But we can't completely depend on either choice, so the remaining choice is to undermine a lot of recent culture change, by devolving back to leadership on the local level of small states and big cities. This is a small-government approach, willing to accept wider inequalities in order to seek freedom to act. Mostly using the licensing power, the competition will reappear if retirement villages and nursing homes are licensed to be hospitals. If not, nurses and pharmacists can be licensed as doctors. Some of this could become pretty brutal, and all of it leads to patchy results. But of its ability to restrain prices, there can be little doubt.
Escrow Subaccounts within HSA Accounts. Whether anything can restrain reckless spending of "found" money, is quite a different matter, however. It may be that supply and demand will balance, even if it takes generations. There is some hope to be gained from watching reckless teenagers become penny-pinching millennials, but there remain dismal reminders of improvidence to be found in ninety-year-old millionaires marrying teen-aged blondes, further reinforced by watching the blondes run off with stable-boys. The net conclusion is that if certain portions of a Health Savings Account must be set aside for mandatory later expenses, then the money should be set aside within partitions, like an escrow account. Even that will have limits to its effectiveness, as I have noticed when trust-fund babies in my practice worked around the restraints their grandfather's lawyer took care to put in place.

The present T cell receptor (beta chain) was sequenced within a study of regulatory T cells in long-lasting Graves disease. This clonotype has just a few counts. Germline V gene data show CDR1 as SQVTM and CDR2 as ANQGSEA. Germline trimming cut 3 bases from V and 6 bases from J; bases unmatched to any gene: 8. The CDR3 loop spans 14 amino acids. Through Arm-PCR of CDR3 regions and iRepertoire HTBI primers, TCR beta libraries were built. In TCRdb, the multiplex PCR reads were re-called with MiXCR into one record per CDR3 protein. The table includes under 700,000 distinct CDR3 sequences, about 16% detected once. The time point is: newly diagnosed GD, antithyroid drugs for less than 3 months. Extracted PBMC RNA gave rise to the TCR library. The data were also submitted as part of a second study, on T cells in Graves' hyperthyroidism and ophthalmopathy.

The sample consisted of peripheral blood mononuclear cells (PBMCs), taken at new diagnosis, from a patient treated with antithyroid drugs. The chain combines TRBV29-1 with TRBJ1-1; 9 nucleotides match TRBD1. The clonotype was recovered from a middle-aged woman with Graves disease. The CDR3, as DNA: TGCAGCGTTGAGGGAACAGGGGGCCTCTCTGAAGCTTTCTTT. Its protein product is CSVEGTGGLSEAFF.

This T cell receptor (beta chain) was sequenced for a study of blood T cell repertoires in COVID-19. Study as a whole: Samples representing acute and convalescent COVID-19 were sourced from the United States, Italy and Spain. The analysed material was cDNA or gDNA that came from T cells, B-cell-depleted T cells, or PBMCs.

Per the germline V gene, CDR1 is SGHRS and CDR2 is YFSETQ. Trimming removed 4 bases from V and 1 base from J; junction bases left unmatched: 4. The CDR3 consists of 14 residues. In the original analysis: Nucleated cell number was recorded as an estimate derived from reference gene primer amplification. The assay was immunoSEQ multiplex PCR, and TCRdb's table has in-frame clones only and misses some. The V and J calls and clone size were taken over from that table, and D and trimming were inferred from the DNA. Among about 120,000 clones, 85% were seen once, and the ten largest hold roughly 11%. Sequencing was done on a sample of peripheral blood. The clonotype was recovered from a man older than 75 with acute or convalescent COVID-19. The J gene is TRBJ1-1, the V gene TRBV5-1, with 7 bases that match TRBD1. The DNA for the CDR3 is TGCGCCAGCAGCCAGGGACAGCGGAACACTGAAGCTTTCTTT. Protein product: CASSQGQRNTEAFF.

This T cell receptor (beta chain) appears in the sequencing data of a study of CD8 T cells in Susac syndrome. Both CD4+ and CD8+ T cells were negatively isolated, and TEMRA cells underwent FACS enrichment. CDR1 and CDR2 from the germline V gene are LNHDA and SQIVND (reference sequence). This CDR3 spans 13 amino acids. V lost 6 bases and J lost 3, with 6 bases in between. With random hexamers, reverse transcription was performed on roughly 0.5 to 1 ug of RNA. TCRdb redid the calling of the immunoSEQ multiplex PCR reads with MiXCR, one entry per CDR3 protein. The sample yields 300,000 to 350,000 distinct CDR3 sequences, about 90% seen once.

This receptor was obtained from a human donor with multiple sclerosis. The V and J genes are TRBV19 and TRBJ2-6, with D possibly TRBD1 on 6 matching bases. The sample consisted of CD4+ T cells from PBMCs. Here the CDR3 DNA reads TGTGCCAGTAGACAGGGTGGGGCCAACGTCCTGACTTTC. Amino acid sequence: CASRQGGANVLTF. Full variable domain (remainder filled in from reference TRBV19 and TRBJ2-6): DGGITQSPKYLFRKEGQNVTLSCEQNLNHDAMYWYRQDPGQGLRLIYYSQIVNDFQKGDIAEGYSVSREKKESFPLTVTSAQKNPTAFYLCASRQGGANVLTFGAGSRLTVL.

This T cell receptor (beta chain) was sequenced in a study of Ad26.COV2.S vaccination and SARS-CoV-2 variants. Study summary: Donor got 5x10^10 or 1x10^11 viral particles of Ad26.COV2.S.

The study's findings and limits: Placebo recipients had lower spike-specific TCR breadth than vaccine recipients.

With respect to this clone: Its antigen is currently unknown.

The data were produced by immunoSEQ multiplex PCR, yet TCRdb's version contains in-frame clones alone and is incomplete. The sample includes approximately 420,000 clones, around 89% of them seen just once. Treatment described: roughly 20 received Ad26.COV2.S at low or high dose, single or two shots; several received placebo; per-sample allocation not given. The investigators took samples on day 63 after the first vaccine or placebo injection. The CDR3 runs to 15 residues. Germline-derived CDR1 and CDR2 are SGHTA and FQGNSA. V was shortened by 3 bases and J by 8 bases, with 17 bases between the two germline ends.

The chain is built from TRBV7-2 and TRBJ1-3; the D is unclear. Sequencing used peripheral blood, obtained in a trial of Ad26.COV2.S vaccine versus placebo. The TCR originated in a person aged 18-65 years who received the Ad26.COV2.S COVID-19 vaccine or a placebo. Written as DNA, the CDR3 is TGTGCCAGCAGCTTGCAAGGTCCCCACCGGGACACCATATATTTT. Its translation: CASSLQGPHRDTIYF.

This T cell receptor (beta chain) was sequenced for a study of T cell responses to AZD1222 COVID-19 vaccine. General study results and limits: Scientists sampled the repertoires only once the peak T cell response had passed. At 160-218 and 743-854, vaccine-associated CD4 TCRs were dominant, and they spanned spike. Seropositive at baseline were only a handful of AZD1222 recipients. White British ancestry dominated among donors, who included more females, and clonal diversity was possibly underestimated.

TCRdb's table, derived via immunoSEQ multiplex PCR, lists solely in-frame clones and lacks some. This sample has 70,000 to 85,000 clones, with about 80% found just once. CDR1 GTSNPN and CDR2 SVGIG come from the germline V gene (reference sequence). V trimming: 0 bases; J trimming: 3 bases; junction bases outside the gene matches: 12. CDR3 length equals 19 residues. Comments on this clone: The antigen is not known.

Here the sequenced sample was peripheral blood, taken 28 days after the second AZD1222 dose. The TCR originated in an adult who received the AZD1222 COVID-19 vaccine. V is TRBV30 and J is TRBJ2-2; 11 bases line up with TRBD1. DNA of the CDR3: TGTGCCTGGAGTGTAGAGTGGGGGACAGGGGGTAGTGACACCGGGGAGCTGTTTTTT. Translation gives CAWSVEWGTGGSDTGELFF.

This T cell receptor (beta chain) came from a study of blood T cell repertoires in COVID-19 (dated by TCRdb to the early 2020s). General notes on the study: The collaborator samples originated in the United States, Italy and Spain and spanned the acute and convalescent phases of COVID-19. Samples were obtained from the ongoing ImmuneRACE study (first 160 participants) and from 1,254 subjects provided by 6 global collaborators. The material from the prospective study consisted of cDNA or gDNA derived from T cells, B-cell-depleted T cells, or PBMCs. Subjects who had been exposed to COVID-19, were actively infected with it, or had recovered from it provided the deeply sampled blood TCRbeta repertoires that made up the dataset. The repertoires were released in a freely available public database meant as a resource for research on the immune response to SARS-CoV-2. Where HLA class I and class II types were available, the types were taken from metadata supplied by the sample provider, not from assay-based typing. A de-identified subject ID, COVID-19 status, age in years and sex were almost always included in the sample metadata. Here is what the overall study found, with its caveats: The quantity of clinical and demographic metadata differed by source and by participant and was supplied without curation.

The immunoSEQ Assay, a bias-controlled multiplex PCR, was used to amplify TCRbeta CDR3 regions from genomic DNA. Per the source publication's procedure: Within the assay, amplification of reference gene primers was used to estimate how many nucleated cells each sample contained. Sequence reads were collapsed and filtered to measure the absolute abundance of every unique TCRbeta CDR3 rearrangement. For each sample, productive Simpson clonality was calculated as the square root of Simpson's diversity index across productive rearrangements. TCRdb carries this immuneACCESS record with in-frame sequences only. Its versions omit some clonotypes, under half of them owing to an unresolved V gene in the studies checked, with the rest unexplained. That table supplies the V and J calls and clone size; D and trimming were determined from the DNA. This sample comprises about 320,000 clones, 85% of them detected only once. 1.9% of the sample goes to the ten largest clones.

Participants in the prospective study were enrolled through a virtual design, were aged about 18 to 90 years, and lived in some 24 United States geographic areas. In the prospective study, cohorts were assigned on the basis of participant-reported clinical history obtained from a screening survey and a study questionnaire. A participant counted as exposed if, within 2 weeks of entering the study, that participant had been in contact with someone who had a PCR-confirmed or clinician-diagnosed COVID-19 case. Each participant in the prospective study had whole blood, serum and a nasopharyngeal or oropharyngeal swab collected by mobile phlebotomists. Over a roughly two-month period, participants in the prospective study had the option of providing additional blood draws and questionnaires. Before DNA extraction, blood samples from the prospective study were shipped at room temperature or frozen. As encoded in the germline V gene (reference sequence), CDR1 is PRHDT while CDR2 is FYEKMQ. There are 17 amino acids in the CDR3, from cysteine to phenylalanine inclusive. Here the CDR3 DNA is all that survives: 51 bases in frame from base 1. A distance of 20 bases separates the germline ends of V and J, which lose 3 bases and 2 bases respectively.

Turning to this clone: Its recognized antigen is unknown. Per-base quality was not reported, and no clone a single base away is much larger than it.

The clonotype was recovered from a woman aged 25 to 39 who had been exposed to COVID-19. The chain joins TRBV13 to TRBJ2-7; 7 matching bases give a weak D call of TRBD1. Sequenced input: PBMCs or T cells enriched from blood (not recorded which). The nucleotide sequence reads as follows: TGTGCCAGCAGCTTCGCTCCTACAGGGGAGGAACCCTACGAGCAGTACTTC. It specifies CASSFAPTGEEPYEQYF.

Specified Gifts to be Encouraged. Only limited restraints on spending the client's own money can ever be justified, but certain types of gifts can still be better justified than others. One of them would be the special $6000 escrow fund for deductibles and caps on out-of-pocket spending. Particularly in the early transitional years, the fund's solvency may be threatened by leads and lags, where these escrow funds could save the day. Therefore, if someone accumulates large surpluses in his account by the fortuitous conjunction of events, he should be encouraged to consider donating a $6000 escrow to one of his grandchildren or other impecunious relatives. Quite often, a prudent gift to a grandchild can lighten the burdens of his parents or other members of the family. If they wish, any number of $6000 transfers to the escrow funds of others should be encouraged.